One way I manage ramp rate is to increase stress week on week, recover, and then build again. For example:

Week 1: 400 TSS
Week 2: 450 TSS
Week 3: 500 TSS
Week 4: 250 TSS (Rec)

Week 5: 450 TSS
Week 6: 500 TSS
Week 7: 550 TSS
Week 8: 300 TSS (Rec)

Week 5: 500 TSS
Week 6: 550 TSS
Week 7: 600 TSS
Week 8: 350 TSS (Rec)

Once you have these TSS targets, you can then carve the sessions up depending on your chosen periodisation or methodology. e.g., polarised, specificity etc.


James, I would like to ask: What would you think I should aim at ramping it up towards in terms of weekly TSS, when my goal is a 220 km ride (2000 m altitude) in May? The longest ride I have had this year was a Four Horsemen race at 3 hours and 242 TSS. It is difficult to know what the TSS will be for an outdoor event and so on, but let’s say it will be about 400/450 for a 7 hours finish time at 30 km/h pace. What weekly stress should I go for, if you were to say it?

Appreciate what you a putting out very much, I will try to learn the lesson before “feeling” it :).

Don’t think of it in terms of your target event. Maximum fitness is ideal for any length event. The specificity of the training will change though.

Ramp up gradually from now until the event in the way that I explained. Focus on endurance.

Thanks, but would it be unwise to participate in an event with a higher Load than you are able to ramp up your weekly load to? I guess that is my question. Let’s say: If you over the course of time are able to ramp up to 600, what would you not go above for a single event? - or is this really not the way to look at it? Morten

Really not the way to look at it.

As it is an endurance ride, you need to build up said endurance. As long as you go easy enough and eat enough you will be fine. The more you train, the faster you will be able to go.

In terms of specificity, make sure you have lots of long easy rides with lots of climbing in the plan.

I did a 200 mile (330km) ride last year. Longest I did in any training ride was 100 miles.

Your TSS calculation is definitely wrong though. A 7 hour ride will likely be less than 50% of your FTP, so under 350 TSS, as it seems your goal is completing it as well as possible, rather than racing it.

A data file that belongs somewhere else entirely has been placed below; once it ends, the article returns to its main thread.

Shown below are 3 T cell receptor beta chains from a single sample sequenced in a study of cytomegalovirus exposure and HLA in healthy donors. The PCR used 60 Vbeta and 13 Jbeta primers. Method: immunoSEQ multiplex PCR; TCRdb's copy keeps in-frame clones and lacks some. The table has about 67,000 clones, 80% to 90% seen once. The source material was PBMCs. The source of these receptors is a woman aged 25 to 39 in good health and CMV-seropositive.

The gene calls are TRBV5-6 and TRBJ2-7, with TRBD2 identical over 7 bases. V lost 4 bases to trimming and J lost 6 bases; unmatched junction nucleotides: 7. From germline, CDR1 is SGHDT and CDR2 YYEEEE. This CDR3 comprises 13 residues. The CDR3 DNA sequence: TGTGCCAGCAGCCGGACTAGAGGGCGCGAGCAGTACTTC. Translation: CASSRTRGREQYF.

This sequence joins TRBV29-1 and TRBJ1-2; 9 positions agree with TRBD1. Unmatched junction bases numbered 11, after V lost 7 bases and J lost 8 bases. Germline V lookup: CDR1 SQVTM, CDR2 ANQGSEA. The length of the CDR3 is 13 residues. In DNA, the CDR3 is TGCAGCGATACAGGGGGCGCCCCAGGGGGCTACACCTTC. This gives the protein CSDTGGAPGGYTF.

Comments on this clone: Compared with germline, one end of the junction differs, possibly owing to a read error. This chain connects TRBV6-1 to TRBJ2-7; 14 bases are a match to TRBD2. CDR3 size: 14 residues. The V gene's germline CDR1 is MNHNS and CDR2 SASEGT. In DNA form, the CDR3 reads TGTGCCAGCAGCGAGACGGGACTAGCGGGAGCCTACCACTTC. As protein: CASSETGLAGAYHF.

Thanks for explaining! Yes, I guess it will be mostly in zone 2 (roughly 2.0-2.5 w/kg) and then more on the climbs. Btw, is it correctly understood that TSS is calculated fairly simple with 1 hour at FTP = 100 TSS - and 1 hour at 50% = 50 and so on?
I agree that intensity is the key as long as you sit comfortably in the saddle with everything dialed in correctly. At least, the Four Horsemen race I did, I did at max emptying the tank on the Alp - and it took me more than a week to feel recovered afterwards. It is that experience that is pushing me towards making a good plan for the next three months in front of the biggest goal of my season :).

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And to add to other answers, these are just models with varying degrees of error.

The correlation of TSS with changes in fitness is not as high as one thinks it is. Below is a table from a study, and if you know stats, what its saying is that not all changes in fitness can be attributed to changes in TSS.

That complexity aside, you can monitor HRV (RMSSD) and pop in that as one of the graphs in that Fitness page. The general idea being that you can increase load and/or intensity on those days when RMSSD is > baseline and reduce when HRV is low or you sense other anomalies. This way, instead of sticking to some ‘static’ blueprint of TSS/day, you adapt each day to how you feel. Could that lead to increased fitness, not the blue curve - but actual fitness gains? Experimentation required over several weeks. Personally, I just started tracking HRV and found that despite the chart saying I’m in “High Risk” territory, the HRVs are positive and high. I’m interested in tracking this more to get a general feel for what’s going on but that’s just my limited observation.

I frankly like using all the tools at my disposal, and I’m generally suspicious of using the Coggan performance chart in the default form it comes in.

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You’re right that riding at FTP for 1 hour is 100TSS but you need to be riding at about 71% of FTP for the hour to get 50TSS.

TSS can be worked out from the following equation where NP is Normalized Power and s is the duration in seconds.

TSS Equation

If you make FTP 1 and NP 0.707 you get a ratio of 0.5 or 50TSS/hour.